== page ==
I have to admit I'm shooting a movie right now that really went from script to preproduction in a matter of weeks.  I did Dr. Horrible in a matter of days.  Television can be a grind, but I adore it.  And the people I've dealt with have been honorable and honest.  It's just that getting a TV show off the ground is rough waters, no matter what.  And sometimes you feel up for a swim and sometimes you don't.  

Have you thought at all about doing a TV/internet crossover?

The problem is that we have two opposing models.  Regular television is made for a lot of money, has a lot of crews, employs a lot of people.  You can make a good deal of money in that business, so can the networks and whatnot.  And then there's in the internet, which is not that at all.  Although Dr. Horrible made money, we didn't make the kind of money that would make a studio stand up and prick its little ears up.  Nor were we paying people the kind of dollars where they can just do that for a living.  All that means is that shows are probably going to be shown on the Internet instead of reaping reruns on television, which means no residuals for the artists, which means that there's almost no money model for the internet.  They're trying to bring them together, but nobody knows how they're going to mix, how they're going to meld, where they're going to meet. 

At some point it would be great if they met, if we could have fast, well made, productions on the internet that employed enough people to keep the community in a good place, but at the same time, cut some of the fat out, so that everybody was able to do more work and still feel secure in making a living.  Right now that model doesn't exist, and none of us have figured it out. 

It seems that the biggest market for Engagements would be weird sexual activity, yet you barely touched upon that so far.  Was that something you were saving for later, or something that was nixed by the network?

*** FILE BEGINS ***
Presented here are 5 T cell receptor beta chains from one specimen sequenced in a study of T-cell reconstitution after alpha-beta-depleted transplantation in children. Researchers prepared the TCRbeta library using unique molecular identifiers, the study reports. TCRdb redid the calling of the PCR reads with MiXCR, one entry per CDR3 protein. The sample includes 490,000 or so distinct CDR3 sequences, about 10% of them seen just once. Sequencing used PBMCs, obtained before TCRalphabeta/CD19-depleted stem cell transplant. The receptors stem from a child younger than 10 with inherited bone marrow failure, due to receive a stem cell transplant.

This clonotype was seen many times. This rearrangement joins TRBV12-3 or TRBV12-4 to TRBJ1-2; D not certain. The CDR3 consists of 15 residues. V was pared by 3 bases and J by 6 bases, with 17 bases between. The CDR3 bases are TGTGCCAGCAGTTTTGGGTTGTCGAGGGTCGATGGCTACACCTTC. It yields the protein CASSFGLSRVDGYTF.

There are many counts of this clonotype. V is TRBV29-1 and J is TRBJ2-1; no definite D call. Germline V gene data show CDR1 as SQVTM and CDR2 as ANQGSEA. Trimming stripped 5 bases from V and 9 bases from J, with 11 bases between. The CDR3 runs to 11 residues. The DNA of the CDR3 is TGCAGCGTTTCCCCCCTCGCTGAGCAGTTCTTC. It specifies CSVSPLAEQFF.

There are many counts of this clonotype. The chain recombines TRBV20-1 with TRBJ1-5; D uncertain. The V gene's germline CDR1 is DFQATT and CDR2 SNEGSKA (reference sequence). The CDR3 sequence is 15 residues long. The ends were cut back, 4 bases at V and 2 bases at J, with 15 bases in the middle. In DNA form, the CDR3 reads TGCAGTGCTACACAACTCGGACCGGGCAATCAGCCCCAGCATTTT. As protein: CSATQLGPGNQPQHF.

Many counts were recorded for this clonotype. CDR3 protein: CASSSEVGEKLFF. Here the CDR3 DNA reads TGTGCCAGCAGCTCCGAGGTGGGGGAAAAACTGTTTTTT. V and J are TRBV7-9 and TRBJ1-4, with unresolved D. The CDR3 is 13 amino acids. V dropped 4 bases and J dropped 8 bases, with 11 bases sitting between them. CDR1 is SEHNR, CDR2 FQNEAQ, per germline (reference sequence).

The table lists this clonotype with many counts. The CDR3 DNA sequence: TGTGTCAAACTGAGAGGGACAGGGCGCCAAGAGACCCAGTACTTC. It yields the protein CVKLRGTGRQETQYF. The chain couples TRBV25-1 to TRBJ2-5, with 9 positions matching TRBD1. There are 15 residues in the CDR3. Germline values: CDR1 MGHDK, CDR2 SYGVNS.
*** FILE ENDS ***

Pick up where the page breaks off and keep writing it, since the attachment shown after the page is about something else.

There were two things.  One is, yes, the network.  Some people at the network definitely said, "Well, wait a minute.  This idea that we've bought is illegal and very racy and frightens us."  There was definitely an element of, "Should we tone this down?" that for me was frustrating because I was telling them it was dangerous ground and was meant to be.  That is not to say that the only thing I pitched them was Echo having sex.  The idea was always that she would be doing a lot of different things.  I had a structure that the first few episodes were supposed to take us into engagements that would always be shifting.  That she would be solving crimes, that she would be helping people, that she would be committing crimes. Sexuality was a big part of it and the most edgy and titillating part of it, but not in any way the only part of it. 

When you pitch, you want to compare it to two known entities.  Mine was it's Alias meets Quantum Leap. I thought of her as a kind of life coach, a kind of person you absolutely need in your life at a certain moment who will either change you or comfort you or take your life to the level that you want it to be.  And that could be something nice, evil, sexual.  It could be any number of things.  It was never just meant to be the one.  Sexuality took over because it's the one that frightens people the most and also interests them the most.  So, yes, I think we ended up not going there as much as we would have in the first few episodes because we were still in that dialog with some of the people at the network.  You end up doing a disservice if you just sort of gloss over it and never hit it head on.  Having said that, I still have no problem with the idea that somebody very rich and very far off in the mountains would hire the perfect midwife because for the birth of your child, you don't want a thinker.